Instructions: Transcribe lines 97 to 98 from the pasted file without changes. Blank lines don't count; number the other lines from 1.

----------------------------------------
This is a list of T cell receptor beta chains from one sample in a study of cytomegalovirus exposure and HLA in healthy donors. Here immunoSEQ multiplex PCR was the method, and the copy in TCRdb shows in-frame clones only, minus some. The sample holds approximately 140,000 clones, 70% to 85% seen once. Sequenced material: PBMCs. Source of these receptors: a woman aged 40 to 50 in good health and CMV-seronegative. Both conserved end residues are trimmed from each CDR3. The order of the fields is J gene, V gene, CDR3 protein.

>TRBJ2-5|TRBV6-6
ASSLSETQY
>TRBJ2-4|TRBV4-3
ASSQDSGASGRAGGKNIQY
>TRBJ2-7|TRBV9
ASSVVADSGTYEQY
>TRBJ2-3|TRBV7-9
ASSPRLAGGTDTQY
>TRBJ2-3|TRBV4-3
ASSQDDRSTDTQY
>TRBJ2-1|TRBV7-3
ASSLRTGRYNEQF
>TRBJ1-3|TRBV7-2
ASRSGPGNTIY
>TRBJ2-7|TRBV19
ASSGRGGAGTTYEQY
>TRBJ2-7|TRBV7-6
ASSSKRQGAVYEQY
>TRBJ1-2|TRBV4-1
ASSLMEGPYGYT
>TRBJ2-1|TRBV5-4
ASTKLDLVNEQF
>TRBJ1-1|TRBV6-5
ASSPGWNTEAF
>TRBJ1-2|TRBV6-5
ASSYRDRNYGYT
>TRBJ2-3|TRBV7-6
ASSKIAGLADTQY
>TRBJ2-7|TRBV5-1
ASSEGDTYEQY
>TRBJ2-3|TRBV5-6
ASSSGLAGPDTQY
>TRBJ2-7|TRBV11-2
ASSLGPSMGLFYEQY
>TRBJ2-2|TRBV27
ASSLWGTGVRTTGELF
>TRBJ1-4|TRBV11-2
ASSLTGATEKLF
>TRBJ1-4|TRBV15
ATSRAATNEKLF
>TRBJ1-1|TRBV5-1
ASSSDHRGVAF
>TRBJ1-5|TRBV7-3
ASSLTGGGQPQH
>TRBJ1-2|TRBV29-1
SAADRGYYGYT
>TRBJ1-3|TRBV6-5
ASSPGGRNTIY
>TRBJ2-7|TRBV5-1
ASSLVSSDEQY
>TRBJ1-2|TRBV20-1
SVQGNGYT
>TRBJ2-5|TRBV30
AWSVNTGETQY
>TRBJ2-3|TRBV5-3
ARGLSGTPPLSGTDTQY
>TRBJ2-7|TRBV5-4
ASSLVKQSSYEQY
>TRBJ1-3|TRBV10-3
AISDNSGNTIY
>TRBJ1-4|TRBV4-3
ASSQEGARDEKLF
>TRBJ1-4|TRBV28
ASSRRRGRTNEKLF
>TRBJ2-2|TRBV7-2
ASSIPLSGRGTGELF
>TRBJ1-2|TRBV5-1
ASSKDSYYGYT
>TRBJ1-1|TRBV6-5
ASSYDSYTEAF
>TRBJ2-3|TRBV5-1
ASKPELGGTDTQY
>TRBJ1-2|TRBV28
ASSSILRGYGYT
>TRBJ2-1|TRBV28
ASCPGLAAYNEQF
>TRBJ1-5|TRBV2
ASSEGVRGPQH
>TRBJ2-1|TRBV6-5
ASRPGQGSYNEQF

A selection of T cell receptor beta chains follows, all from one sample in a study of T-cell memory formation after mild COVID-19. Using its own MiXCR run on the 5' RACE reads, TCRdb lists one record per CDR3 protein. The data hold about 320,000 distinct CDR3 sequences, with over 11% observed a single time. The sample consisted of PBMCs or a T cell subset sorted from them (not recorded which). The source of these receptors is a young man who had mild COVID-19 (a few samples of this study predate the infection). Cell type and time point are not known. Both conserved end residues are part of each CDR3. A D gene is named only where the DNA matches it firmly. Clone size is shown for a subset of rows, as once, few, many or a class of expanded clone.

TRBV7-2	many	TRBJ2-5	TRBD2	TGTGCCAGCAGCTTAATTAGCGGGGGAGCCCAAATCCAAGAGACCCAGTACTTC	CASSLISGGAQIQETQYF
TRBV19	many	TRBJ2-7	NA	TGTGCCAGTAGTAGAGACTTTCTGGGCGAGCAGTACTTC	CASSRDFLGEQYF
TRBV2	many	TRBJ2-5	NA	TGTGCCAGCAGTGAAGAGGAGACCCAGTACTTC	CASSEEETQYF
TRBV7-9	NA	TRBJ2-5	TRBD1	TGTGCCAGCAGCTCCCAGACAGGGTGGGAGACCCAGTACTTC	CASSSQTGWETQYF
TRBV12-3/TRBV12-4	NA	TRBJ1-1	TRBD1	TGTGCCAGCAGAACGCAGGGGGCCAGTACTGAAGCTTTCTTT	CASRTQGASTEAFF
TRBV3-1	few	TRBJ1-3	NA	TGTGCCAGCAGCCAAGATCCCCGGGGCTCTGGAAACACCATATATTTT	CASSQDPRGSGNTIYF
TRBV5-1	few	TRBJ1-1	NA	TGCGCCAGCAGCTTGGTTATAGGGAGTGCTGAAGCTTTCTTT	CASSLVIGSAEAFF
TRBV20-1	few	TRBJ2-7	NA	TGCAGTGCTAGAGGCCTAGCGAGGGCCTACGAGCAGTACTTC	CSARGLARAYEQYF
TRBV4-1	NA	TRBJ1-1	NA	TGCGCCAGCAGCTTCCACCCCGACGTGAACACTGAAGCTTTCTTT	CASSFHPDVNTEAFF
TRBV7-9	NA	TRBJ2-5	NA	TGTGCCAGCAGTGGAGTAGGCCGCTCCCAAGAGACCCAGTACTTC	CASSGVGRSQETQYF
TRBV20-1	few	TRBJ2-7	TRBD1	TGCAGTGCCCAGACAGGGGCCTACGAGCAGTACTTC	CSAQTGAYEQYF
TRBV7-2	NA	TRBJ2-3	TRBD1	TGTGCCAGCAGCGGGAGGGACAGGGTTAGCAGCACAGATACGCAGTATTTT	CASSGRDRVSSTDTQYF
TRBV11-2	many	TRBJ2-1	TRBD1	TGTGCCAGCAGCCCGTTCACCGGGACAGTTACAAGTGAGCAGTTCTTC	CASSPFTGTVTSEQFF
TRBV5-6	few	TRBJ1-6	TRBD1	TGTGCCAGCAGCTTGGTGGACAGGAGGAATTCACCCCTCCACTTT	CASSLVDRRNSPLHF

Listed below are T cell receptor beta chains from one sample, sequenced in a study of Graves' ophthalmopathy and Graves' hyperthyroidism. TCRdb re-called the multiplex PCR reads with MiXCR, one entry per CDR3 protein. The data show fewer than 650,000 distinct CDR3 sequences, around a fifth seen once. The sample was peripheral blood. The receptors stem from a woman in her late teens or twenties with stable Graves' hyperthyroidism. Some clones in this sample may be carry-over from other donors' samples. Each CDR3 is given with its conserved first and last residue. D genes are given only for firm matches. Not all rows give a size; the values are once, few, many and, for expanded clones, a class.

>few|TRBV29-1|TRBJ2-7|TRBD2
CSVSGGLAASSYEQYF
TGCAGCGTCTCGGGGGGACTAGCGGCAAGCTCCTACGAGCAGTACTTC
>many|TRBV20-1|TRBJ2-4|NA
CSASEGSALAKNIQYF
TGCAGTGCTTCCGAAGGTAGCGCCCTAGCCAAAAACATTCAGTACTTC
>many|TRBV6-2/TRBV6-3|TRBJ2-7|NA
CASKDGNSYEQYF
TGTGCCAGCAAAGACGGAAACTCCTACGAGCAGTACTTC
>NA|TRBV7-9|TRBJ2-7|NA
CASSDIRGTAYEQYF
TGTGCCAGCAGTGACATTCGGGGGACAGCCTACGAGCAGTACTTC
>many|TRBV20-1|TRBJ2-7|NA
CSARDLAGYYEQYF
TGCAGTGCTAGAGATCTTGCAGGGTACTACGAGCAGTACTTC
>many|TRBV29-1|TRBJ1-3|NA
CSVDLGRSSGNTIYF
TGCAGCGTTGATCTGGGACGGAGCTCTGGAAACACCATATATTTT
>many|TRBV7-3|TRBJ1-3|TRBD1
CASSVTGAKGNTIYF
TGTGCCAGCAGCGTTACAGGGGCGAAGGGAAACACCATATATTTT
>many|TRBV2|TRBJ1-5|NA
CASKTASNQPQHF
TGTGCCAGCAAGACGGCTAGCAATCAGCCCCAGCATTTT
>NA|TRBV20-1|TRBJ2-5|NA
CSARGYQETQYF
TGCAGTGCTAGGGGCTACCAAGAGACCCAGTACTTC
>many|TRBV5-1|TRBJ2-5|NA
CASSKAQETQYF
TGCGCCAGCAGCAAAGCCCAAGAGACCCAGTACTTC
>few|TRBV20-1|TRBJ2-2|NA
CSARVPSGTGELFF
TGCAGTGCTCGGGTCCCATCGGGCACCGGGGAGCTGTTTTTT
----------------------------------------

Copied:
Listed below are T cell receptor beta chains from one sample, sequenced in a study of Graves' ophthalmopathy and Graves' hyperthyroidism. TCRdb re-called the multiplex PCR reads with MiXCR, one entry per CDR3 protein. The data show fewer than 650,000 distinct CDR3 sequences, around a fifth seen once. The sample was peripheral blood. The receptors stem from a woman in her late teens or twenties with stable Graves' hyperthyroidism. Some clones in this sample may be carry-over from other donors' samples. Each CDR3 is given with its conserved first and last residue. D genes are given only for firm matches. Not all rows give a size; the values are once, few, many and, for expanded clones, a class.

>few|TRBV29-1|TRBJ2-7|TRBD2